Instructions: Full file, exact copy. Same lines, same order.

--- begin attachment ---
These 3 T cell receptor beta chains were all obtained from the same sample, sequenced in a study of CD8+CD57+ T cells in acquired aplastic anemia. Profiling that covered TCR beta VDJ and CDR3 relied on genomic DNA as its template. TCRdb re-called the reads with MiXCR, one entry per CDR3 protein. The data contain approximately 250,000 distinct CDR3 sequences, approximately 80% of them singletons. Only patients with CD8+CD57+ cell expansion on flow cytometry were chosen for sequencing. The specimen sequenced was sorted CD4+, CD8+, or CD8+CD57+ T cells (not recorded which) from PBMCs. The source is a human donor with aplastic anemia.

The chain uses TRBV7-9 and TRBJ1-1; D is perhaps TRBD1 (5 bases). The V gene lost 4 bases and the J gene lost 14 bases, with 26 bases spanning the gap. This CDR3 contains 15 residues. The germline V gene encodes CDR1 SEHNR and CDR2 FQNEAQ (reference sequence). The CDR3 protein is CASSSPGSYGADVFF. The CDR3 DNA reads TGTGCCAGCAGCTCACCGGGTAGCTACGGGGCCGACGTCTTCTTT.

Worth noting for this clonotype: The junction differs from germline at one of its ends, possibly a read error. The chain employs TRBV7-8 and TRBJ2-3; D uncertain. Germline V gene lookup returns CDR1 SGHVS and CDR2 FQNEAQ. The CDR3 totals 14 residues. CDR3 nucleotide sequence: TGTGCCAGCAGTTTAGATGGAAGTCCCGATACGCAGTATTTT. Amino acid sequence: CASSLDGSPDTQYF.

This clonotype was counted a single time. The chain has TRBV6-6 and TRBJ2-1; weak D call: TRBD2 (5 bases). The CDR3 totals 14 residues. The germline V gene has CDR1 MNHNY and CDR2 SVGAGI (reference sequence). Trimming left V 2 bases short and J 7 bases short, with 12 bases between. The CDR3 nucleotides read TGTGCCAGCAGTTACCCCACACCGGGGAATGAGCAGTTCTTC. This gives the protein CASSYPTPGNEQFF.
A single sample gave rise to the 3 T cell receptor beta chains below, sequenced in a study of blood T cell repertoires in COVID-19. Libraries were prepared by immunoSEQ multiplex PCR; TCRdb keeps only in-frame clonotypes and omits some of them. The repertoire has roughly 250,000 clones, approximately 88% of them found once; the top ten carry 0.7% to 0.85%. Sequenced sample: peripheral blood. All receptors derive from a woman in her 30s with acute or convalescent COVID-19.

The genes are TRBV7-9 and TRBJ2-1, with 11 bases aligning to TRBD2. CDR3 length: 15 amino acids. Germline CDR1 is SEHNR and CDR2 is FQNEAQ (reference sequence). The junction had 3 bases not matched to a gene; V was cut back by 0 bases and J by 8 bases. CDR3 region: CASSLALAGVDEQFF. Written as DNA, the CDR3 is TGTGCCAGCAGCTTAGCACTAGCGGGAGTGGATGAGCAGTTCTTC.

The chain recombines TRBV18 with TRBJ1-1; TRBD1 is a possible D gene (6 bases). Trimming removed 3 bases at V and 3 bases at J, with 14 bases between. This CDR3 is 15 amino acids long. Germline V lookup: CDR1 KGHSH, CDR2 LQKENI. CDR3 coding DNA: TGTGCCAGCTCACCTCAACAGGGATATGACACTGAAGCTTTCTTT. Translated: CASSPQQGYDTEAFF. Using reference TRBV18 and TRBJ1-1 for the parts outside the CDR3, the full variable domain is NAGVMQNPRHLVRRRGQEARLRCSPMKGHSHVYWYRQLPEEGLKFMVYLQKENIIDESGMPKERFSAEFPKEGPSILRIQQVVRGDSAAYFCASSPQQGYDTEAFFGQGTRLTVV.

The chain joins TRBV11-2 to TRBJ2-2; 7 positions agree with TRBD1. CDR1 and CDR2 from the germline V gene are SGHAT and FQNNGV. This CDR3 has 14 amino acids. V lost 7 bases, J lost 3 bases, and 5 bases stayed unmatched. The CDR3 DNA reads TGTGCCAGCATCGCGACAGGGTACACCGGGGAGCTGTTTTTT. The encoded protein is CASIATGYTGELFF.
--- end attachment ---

These 3 T cell receptor beta chains were all obtained from the same sample, sequenced in a study of CD8+CD57+ T cells in acquired aplastic anemia. Profiling that covered TCR beta VDJ and CDR3 relied on genomic DNA as its template. TCRdb re-called the reads with MiXCR, one entry per CDR3 protein. The data contain approximately 250,000 distinct CDR3 sequences, approximately 80% of them singletons. Only patients with CD8+CD57+ cell expansion on flow cytometry were chosen for sequencing. The specimen sequenced was sorted CD4+, CD8+, or CD8+CD57+ T cells (not recorded which) from PBMCs. The source is a human donor with aplastic anemia.

The chain uses TRBV7-9 and TRBJ1-1; D is perhaps TRBD1 (5 bases). The V gene lost 4 bases and the J gene lost 14 bases, with 26 bases spanning the gap. This CDR3 contains 15 residues. The germline V gene encodes CDR1 SEHNR and CDR2 FQNEAQ (reference sequence). The CDR3 protein is CASSSPGSYGADVFF. The CDR3 DNA reads TGTGCCAGCAGCTCACCGGGTAGCTACGGGGCCGACGTCTTCTTT.

Worth noting for this clonotype: The junction differs from germline at one of its ends, possibly a read error. The chain employs TRBV7-8 and TRBJ2-3; D uncertain. Germline V gene lookup returns CDR1 SGHVS and CDR2 FQNEAQ. The CDR3 totals 14 residues. CDR3 nucleotide sequence: TGTGCCAGCAGTTTAGATGGAAGTCCCGATACGCAGTATTTT. Amino acid sequence: CASSLDGSPDTQYF.

This clonotype was counted a single time. The chain has TRBV6-6 and TRBJ2-1; weak D call: TRBD2 (5 bases). The CDR3 totals 14 residues. The germline V gene has CDR1 MNHNY and CDR2 SVGAGI (reference sequence). Trimming left V 2 bases short and J 7 bases short, with 12 bases between. The CDR3 nucleotides read TGTGCCAGCAGTTACCCCACACCGGGGAATGAGCAGTTCTTC. This gives the protein CASSYPTPGNEQFF.
A single sample gave rise to the 3 T cell receptor beta chains below, sequenced in a study of blood T cell repertoires in COVID-19. Libraries were prepared by immunoSEQ multiplex PCR; TCRdb keeps only in-frame clonotypes and omits some of them. The repertoire has roughly 250,000 clones, approximately 88% of them found once; the top ten carry 0.7% to 0.85%. Sequenced sample: peripheral blood. All receptors derive from a woman in her 30s with acute or convalescent COVID-19.

The genes are TRBV7-9 and TRBJ2-1, with 11 bases aligning to TRBD2. CDR3 length: 15 amino acids. Germline CDR1 is SEHNR and CDR2 is FQNEAQ (reference sequence). The junction had 3 bases not matched to a gene; V was cut back by 0 bases and J by 8 bases. CDR3 region: CASSLALAGVDEQFF. Written as DNA, the CDR3 is TGTGCCAGCAGCTTAGCACTAGCGGGAGTGGATGAGCAGTTCTTC.

The chain recombines TRBV18 with TRBJ1-1; TRBD1 is a possible D gene (6 bases). Trimming removed 3 bases at V and 3 bases at J, with 14 bases between. This CDR3 is 15 amino acids long. Germline V lookup: CDR1 KGHSH, CDR2 LQKENI. CDR3 coding DNA: TGTGCCAGCTCACCTCAACAGGGATATGACACTGAAGCTTTCTTT. Translated: CASSPQQGYDTEAFF. Using reference TRBV18 and TRBJ1-1 for the parts outside the CDR3, the full variable domain is NAGVMQNPRHLVRRRGQEARLRCSPMKGHSHVYWYRQLPEEGLKFMVYLQKENIIDESGMPKERFSAEFPKEGPSILRIQQVVRGDSAAYFCASSPQQGYDTEAFFGQGTRLTVV.

The chain joins TRBV11-2 to TRBJ2-2; 7 positions agree with TRBD1. CDR1 and CDR2 from the germline V gene are SGHAT and FQNNGV. This CDR3 has 14 amino acids. V lost 7 bases, J lost 3 bases, and 5 bases stayed unmatched. The CDR3 DNA reads TGTGCCAGCATCGCGACAGGGTACACCGGGGAGCTGTTTTTT. The encoded protein is CASIATGYTGELFF.